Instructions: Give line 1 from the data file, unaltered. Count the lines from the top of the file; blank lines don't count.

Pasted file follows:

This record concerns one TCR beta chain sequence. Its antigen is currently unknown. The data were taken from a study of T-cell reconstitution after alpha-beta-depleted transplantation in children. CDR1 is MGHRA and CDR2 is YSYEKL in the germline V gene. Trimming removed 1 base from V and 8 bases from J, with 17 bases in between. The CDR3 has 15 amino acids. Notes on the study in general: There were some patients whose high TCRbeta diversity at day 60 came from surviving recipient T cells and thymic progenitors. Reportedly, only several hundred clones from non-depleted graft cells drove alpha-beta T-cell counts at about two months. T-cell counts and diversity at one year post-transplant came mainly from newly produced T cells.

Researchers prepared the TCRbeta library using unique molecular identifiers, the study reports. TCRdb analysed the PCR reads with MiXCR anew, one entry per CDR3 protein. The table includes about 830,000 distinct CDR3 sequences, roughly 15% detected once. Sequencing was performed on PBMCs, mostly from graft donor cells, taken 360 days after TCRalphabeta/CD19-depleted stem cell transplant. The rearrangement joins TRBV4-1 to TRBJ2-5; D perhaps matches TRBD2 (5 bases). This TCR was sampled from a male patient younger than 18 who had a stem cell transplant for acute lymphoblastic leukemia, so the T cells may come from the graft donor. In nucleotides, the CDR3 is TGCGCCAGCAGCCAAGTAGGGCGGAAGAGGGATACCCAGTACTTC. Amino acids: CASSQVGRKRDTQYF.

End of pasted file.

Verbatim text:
This record concerns one TCR beta chain sequence. Its antigen is currently unknown. The data were taken from a study of T-cell reconstitution after alpha-beta-depleted transplantation in children. CDR1 is MGHRA and CDR2 is YSYEKL in the germline V gene. Trimming removed 1 base from V and 8 bases from J, with 17 bases in between. The CDR3 has 15 amino acids. Notes on the study in general: There were some patients whose high TCRbeta diversity at day 60 came from surviving recipient T cells and thymic progenitors. Reportedly, only several hundred clones from non-depleted graft cells drove alpha-beta T-cell counts at about two months. T-cell counts and diversity at one year post-transplant came mainly from newly produced T cells.